PNG one of the world's worst places for tuberculosis infection | Pacific Beat

PNG one of the world's worst places for tuberculosis infection

PNG one of the world's worst places for tuberculosis infection

Updated 19 June 2013, 16:31 AEST

20 years ago, the World Health Organisation declared tuberculosis a global emergency.

For a while, a vaccine and targeted treatment stabilised the deadly disease, but now, medication shortages and the emergence of a multi-drug resistant strain, mean huge gains made in reducing TB are at risk.

Papua New Guinea has been hit hard and many tuberculosis suffers there, have a bleak future.

Patients receiving treatment in developed countries like Australia, consider themselves the lucky ones.

Kate Arnott reports.

Presenter: Kate Arnott

Speaker: Suman Majumdar from Royal Melbourne Hospital, Burnet Institute's Infectious diseases specialist, Emma McBryde, Assoc. Professor, David Anderson, Deputy Director, Burnet Institute Jo Chandler, Freelance journalist & TB patient

ARNOTT:Tuberculosis is a deadly bacterial disease, which infectious diseases doctor, says is largely forgotten in wealthy nations.

DR SUMAN MAJUMDAR: Infectious diseases physician, Royal Melbourne Hospital and Burnet Institute : "One of the things that fuels TB everywhere is weakened health systems, poverty, vulnerable people and I think that's the key driving factor."

ARNOTT: Sixty per cent of global cases of tuberculosis occur in countries in the Asia Pacific region.

Papua New Guinea is one of the worst, the World Health Organisation estimates around 15-thousand cases are registered every year - of those, there are more than 3 and a half thousand deaths.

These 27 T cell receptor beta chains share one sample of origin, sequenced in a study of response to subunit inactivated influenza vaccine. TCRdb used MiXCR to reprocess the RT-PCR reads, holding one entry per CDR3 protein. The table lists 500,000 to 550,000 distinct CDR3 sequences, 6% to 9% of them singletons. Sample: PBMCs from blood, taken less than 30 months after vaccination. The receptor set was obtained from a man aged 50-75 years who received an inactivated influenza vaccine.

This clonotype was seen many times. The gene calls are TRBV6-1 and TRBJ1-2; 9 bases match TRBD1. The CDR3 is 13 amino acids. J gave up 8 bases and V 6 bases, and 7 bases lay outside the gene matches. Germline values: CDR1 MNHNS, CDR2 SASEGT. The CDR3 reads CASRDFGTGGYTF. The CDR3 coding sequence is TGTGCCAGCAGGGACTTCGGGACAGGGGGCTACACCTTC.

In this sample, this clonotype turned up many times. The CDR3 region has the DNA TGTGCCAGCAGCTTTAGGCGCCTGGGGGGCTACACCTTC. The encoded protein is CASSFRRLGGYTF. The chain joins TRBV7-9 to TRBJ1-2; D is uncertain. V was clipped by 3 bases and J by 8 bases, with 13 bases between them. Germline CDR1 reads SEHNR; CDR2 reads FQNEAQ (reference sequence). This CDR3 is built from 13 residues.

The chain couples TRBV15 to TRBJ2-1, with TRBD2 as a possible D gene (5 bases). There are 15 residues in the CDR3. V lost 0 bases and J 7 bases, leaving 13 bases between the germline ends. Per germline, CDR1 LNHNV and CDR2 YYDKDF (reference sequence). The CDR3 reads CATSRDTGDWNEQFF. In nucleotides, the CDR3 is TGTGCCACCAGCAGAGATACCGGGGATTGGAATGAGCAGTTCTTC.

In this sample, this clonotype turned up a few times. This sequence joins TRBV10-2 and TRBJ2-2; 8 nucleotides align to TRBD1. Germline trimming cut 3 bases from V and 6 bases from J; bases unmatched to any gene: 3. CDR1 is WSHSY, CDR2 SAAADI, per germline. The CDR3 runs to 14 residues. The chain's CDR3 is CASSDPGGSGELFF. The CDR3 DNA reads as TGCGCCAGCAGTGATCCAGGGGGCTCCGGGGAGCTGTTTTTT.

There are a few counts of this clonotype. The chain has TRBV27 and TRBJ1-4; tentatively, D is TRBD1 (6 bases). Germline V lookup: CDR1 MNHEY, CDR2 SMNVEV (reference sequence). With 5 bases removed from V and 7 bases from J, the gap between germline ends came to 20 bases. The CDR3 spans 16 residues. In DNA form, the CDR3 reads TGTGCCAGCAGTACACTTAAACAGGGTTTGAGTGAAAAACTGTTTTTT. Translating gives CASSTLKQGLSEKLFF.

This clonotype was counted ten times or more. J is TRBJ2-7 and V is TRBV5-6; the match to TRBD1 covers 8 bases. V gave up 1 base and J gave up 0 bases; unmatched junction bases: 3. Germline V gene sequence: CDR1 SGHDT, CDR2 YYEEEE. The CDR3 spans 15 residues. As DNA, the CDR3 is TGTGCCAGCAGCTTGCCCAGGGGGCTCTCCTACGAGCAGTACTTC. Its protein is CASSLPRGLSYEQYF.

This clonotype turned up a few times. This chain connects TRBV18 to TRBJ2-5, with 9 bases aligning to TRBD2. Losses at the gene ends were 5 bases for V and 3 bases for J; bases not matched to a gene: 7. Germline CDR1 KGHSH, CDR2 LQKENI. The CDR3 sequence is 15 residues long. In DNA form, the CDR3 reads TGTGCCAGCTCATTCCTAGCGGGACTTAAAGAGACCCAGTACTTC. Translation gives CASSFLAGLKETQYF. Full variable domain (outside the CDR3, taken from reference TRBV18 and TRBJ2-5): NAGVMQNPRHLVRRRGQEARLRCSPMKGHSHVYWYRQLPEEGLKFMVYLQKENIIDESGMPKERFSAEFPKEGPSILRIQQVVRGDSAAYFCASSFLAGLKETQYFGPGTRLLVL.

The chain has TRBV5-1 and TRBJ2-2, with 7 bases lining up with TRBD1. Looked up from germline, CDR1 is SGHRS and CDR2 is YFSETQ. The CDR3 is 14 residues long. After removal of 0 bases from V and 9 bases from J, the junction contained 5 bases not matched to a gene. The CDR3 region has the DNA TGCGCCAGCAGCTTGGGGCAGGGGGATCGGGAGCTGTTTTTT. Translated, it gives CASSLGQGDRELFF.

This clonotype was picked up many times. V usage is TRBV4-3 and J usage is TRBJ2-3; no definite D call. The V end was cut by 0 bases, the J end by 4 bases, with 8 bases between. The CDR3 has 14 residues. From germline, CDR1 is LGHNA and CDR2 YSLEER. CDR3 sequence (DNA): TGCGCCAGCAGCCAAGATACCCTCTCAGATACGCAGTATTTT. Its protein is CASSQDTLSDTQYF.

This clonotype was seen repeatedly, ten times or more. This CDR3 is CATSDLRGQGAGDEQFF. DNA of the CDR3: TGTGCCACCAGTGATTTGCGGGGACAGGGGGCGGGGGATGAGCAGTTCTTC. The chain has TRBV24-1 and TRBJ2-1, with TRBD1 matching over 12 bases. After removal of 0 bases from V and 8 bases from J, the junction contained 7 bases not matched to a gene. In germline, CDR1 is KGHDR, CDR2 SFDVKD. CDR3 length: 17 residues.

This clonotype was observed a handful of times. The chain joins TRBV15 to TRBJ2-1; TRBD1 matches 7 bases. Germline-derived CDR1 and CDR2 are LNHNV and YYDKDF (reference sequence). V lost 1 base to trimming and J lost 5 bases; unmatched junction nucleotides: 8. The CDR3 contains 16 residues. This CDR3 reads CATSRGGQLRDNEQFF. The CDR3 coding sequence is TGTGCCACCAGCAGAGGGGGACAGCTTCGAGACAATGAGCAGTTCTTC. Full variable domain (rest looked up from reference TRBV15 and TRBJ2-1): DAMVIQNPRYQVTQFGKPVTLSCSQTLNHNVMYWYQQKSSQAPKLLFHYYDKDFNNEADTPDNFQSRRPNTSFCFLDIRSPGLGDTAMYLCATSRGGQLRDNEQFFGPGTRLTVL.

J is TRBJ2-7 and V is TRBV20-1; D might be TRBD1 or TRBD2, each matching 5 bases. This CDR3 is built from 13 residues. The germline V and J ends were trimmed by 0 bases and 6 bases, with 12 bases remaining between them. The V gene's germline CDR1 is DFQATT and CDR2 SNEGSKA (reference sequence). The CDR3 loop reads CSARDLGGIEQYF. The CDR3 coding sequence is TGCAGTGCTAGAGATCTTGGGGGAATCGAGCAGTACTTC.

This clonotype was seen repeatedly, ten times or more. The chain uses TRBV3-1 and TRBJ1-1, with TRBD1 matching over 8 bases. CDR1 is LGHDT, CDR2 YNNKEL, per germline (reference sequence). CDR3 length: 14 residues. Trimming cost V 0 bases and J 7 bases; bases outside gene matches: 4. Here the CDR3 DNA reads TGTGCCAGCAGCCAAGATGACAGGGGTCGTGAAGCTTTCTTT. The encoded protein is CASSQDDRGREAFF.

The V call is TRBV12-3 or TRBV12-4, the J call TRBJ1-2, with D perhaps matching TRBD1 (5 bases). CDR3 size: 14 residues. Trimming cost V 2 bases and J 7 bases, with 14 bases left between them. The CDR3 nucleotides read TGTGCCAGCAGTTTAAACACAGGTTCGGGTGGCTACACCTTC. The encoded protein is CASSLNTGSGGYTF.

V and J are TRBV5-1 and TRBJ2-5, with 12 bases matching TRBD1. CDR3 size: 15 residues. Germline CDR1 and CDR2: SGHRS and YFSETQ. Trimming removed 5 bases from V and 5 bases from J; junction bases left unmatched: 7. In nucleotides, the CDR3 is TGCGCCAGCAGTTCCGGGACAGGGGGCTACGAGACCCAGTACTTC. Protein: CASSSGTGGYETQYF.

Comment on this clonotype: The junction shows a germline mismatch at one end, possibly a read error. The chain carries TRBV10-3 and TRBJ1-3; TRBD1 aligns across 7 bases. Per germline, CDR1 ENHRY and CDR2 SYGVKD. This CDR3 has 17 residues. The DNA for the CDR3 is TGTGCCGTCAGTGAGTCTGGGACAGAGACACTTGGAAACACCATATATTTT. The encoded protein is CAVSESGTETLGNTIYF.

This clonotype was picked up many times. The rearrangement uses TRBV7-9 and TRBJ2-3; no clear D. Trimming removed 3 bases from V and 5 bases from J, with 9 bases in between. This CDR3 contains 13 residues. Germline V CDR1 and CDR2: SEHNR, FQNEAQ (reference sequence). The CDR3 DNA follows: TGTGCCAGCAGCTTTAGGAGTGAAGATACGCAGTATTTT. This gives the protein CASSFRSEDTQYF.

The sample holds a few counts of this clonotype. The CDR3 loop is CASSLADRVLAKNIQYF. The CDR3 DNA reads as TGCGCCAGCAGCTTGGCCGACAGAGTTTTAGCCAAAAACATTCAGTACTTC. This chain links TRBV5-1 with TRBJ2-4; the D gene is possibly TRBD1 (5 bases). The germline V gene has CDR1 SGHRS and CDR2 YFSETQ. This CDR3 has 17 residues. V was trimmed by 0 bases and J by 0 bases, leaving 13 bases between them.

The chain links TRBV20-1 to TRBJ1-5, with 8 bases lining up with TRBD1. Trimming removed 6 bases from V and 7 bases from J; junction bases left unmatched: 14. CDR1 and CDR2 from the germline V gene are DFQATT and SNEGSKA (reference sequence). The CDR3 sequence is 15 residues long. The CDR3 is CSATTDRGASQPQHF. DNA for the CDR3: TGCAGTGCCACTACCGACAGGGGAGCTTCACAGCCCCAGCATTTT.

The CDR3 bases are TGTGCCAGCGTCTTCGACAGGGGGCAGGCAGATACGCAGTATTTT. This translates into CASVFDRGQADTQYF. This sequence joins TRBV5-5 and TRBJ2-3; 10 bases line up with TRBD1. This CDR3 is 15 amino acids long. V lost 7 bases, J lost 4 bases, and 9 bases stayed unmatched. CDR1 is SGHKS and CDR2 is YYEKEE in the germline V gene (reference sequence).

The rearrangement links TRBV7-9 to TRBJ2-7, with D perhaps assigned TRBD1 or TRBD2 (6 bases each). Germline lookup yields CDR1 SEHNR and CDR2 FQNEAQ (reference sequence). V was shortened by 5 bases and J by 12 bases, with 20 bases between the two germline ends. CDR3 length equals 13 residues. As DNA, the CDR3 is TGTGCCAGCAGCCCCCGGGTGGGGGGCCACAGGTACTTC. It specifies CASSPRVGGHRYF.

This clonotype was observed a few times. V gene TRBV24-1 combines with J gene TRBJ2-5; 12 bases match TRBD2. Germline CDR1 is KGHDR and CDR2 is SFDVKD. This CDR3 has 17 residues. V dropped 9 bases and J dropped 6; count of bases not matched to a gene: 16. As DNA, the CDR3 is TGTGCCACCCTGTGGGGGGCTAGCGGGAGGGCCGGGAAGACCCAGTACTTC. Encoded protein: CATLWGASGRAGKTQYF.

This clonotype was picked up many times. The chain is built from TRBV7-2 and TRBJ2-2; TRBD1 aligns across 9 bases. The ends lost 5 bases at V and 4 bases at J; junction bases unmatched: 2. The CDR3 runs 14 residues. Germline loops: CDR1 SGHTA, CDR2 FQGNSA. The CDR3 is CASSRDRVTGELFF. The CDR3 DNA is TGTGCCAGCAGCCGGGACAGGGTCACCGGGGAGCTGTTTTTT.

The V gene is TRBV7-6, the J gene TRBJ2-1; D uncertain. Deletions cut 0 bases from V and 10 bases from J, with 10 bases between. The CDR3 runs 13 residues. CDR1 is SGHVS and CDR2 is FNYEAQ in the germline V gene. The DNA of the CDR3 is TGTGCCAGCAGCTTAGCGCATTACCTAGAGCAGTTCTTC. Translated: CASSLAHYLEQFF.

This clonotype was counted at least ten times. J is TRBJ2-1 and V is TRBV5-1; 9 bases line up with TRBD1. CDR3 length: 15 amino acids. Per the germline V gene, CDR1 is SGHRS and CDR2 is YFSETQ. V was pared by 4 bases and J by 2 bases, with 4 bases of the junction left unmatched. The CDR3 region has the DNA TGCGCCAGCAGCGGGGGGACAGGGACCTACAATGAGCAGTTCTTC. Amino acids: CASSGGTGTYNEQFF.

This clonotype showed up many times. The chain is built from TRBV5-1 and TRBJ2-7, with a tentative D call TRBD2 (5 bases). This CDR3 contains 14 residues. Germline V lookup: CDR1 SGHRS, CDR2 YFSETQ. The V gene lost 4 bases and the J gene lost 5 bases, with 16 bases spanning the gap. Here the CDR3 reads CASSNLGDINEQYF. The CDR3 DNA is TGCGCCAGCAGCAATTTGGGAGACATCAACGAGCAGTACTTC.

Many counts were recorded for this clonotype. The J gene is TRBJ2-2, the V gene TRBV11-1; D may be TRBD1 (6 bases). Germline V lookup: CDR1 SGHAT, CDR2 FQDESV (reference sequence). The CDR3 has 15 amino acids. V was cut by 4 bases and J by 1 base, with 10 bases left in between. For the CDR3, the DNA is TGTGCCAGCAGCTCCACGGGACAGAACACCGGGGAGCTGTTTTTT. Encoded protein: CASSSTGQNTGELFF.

The Burnet Institute's Infectious diseases specialist, Emma McBryde spent two weeks in PNG's Western Province in September last year, to assess TB rates.

DR EMMA MCBRYDE, Infectious diseases physician, Burnet Institute : "Not only were there vast numbers of tuberculosis specific beds in every hospital but almost every bed in every hospital was taken up by patients who had TB or were suspected to have TB or were very likely to have TB."

ARNOTT: Making things worse in PNG, is the emergence of multi-drug resistant tuberculosis - which Dr Majumdar says doesn't respond to the two most powerful anti-TB medications.

DR SUMAN MAJUMDAR, Infectious diseases physician - Royal Melbourne Hospital and Burnet Institute: "It's a problem because our current tools to prevent it, to treat it and to diagnose it are not adequate to control it."

ARNOTT: Drug-resistant TB is putting a huge strain on PNG's poorly resourced health system.

For patients, getting access to treatment is difficult enough - then as Dr Majumdar points out - they have to survive two years of toxic treatment - instead of the usual six months for standard tuberculosis.

DR SUMAN MAJUMDAR, Infectious diseases physician Royal Melbourne Hospital and Burnet Institute: "It's a gruelling ordeal of drugs with severe side effects, injections for at least 6 months everyday and often intolerable side effects such as nausea, vomiting, diarrhoea even psychosis and things such as permanent hearing loss."

ARNOTT: Freelance journalist, Jo Chandler is one of up to 12-hundred people diagnosed with tuberculosis in Australia every year, most people contract it while overseas.

In 2011, she visited hospitals and settlements in PNG's Western Province, for a series of articles about the TB crisis there.